7. Adam Haseley | OF | AA —> The Phillies’ first round pick from 2017, Halsey reached double-A this year while hitting a combined .305. On the down side, he features limited upside with his current approach at the plate. He focuses on contact over pop, which is fine, but he has only average speed and doesn’t steal bases. He also doesn’t walk a ton despite making good contact. That results in a singles hitter who relies very heavily on his batting average to be effective. He’s a solid-but-unspectacular fielder who can play all three spots.
8. Luis Garcia | SS | R —> My pick for the Phillies’ 2019 breakout prospect, Garcia looked excellent in his pro debut in rookie ball. He hit .369 while controlling the strike zone, showing a little pop and stealing some bases. He’s young and obviously needs polish in all areas but could see increased pop as he matures and should hit for average if he continues to develop with his current approach. Garcia, who was just 17 in 2018, has a chance to be an above-average fielder.
9. Spencer Howard | RHP | A —> A strong-bodied hurler, Howard should develop into an innings-eater. Pitching in low-A in 2018, he struck out 147 batters in 112 innings while allowing just six home runs. He has a firm low-90s fastball that can hit the mid-90s and backs it up with a slider that shows above-average potential. His cutter is a decent third offering but an improvement in his changeup would definitely help him stick as a starter. Already 22, look for him to move more quickly in 2019 if he continues to pitch well.
10. Francisco Morales | RHP | SS —> An intriguing project, Morales has an excellent pitcher’s build and a fastball that already sits in the mid-90s. Just 18, he has the potential to add more velo as he matures. His secondary offerings need work to be average and the slider has the most potential at this point. Look for Morales to challenge for a spot in full-season ball in 2019 but he’ll need time to develop.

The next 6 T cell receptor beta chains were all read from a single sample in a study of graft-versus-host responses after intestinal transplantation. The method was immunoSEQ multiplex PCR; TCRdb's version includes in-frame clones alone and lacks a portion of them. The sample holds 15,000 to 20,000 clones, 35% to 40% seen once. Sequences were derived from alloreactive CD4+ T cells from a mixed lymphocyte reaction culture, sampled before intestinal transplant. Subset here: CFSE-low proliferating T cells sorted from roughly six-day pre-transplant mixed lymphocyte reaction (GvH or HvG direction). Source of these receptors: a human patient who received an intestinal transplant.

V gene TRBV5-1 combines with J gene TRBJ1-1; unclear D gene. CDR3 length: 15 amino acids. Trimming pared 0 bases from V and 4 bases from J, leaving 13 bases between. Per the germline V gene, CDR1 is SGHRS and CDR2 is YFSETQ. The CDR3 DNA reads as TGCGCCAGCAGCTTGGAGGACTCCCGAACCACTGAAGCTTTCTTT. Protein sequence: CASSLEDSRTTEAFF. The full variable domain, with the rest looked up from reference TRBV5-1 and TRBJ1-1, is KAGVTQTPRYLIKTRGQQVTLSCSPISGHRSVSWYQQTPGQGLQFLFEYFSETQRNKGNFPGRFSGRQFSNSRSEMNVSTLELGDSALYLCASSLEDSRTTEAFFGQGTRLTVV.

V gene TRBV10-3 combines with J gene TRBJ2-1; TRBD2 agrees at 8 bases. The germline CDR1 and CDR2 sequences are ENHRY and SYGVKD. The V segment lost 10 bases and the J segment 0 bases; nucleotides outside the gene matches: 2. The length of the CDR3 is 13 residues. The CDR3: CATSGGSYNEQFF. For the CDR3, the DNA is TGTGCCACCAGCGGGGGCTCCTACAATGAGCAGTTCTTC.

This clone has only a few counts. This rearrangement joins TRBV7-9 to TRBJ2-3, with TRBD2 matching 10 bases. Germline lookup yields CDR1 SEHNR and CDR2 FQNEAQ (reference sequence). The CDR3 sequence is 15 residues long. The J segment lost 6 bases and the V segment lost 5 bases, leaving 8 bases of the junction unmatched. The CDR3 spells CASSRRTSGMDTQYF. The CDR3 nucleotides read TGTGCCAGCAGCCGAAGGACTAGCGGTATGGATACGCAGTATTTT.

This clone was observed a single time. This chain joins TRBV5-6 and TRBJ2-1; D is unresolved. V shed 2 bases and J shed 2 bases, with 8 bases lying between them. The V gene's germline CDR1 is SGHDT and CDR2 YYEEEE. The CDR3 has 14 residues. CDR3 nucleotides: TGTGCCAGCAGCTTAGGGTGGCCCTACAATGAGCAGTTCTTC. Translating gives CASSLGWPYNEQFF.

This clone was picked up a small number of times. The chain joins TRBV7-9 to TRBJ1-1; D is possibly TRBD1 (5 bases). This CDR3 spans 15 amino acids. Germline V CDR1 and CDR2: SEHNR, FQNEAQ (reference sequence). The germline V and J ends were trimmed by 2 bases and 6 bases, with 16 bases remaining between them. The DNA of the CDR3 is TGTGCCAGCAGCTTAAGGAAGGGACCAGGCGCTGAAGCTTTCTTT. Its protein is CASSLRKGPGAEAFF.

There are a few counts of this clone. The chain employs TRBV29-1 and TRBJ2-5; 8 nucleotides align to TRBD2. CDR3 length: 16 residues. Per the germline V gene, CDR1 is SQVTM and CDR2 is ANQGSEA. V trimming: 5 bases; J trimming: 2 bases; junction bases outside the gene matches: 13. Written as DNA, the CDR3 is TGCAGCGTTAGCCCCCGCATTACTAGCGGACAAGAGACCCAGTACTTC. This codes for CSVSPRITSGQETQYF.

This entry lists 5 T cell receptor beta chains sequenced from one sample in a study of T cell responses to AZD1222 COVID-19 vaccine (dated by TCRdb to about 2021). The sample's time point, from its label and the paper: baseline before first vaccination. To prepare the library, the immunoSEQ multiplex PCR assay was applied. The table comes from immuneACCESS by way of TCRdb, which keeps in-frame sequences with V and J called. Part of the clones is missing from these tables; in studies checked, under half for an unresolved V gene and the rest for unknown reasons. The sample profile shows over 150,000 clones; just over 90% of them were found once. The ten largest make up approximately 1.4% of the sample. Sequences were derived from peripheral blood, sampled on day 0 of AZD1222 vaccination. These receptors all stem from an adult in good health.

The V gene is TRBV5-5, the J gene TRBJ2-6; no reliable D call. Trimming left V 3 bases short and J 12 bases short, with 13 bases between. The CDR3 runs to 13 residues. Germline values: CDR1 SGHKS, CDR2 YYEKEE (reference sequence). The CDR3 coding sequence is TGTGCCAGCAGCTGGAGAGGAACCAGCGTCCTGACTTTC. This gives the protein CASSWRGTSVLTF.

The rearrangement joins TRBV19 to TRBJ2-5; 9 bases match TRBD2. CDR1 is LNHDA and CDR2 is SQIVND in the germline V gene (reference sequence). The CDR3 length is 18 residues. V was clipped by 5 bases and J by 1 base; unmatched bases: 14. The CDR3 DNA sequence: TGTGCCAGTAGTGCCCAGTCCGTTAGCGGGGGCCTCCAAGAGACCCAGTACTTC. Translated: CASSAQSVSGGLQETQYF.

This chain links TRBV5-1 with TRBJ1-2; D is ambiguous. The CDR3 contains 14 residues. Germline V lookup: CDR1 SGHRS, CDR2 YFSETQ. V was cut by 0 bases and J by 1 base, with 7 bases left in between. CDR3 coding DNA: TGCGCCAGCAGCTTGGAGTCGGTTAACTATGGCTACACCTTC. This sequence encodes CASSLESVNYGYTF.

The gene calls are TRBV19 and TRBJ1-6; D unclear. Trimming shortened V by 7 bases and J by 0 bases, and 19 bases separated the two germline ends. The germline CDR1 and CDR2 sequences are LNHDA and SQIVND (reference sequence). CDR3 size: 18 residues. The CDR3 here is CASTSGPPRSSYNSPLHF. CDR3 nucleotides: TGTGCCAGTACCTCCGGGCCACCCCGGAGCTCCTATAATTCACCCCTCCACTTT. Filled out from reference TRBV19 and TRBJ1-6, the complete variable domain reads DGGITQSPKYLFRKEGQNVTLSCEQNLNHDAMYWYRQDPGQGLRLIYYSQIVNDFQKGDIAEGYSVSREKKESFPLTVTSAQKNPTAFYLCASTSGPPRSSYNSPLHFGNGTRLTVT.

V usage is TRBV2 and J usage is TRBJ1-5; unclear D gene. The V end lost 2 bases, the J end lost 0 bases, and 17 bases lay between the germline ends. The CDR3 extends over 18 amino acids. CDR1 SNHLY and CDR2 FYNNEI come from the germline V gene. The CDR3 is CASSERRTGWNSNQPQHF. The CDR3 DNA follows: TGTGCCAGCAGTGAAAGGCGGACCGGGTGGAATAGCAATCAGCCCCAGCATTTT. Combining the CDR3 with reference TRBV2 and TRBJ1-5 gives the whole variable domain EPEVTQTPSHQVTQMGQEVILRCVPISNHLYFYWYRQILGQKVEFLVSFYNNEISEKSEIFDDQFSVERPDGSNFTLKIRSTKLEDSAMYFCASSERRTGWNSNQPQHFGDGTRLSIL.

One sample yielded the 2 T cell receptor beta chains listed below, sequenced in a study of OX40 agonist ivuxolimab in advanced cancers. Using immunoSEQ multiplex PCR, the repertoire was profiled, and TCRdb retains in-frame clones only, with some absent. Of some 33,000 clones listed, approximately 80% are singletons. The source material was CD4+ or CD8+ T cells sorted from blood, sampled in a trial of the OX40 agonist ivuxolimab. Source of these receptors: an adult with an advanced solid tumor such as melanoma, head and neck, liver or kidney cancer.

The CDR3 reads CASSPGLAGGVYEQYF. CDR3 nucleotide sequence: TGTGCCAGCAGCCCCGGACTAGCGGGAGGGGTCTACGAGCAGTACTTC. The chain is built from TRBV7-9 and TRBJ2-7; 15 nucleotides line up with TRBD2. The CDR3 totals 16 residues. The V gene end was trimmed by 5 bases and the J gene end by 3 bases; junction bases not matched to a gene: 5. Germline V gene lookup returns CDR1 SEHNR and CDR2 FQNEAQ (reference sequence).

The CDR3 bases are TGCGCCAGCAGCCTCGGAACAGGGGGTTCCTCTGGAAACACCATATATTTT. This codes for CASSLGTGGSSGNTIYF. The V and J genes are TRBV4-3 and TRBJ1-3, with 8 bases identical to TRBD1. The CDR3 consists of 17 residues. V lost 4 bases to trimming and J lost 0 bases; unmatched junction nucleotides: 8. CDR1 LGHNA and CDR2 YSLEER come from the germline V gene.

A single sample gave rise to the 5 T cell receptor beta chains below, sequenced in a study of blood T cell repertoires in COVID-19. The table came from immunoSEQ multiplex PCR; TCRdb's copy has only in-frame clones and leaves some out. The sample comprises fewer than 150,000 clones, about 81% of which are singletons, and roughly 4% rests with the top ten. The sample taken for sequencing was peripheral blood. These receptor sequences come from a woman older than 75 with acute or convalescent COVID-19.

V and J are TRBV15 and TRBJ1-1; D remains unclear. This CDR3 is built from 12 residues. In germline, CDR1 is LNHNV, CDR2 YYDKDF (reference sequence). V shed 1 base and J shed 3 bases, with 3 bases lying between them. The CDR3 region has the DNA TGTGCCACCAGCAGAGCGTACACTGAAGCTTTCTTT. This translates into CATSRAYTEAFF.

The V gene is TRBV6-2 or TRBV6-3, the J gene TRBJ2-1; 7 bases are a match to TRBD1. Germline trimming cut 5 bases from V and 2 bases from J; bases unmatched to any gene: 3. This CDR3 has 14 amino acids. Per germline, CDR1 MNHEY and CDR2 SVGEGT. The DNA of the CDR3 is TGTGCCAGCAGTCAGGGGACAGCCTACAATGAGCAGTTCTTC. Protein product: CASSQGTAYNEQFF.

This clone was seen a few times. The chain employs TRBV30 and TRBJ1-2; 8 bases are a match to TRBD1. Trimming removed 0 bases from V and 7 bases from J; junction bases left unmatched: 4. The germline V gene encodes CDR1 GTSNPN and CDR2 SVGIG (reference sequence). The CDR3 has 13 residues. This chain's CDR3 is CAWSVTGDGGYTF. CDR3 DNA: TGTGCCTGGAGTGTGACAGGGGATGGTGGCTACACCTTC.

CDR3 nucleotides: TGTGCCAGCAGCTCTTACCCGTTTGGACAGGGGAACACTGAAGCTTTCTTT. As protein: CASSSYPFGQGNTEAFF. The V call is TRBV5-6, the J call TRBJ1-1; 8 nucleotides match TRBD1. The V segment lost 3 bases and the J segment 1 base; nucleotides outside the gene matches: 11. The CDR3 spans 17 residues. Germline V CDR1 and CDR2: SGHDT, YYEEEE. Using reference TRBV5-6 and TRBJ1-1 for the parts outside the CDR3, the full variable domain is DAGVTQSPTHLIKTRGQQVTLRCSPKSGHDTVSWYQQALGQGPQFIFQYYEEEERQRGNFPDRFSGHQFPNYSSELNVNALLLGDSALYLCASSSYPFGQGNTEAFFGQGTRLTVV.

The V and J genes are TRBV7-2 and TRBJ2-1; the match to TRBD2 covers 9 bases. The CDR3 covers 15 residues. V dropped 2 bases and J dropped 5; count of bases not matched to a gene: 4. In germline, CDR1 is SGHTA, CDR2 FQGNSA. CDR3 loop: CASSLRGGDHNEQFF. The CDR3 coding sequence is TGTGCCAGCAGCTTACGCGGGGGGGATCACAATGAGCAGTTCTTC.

Jhailyn Ortiz | OF | A —> I had high hopes for Ortiz in 2018 but his approach at the plate de-evolved and he chased the home run. He struck out 148 times in 110 games and walked just 35 times. The frustrating part is that the 19-year-old outfielder has so much raw power that he doesn’t need to sell out to hit homers. He has good makeup, so I think he’ll eventually figure it out but he’ll need to repeat the same level at the start of 2019.
Mickey Moniak | OF | A+ —> The first overall pick of the 2016 draft, Moniak will likely never live up to his draft slot. He lacks a standout tool, although he hit much better in the second half of 2018 giving hope that he might eventually develop into a fringe-average starting outfielder. He showed a better approach at the plate with more patience and did a nice job hitting the ball into the gaps.
Cole Irvin | LHP | AAA —> Irvin is pretty average across the board but he more than held his own in triple-A in 2018. He has the size and mentality to develop into a back-end innings-eater who can induce a healthy number of ground balls.
Marc Hulet has been writing at FanGraphs since 2008. His work focuses on prospects and fantasy. Follow him on Twitter @marchulet.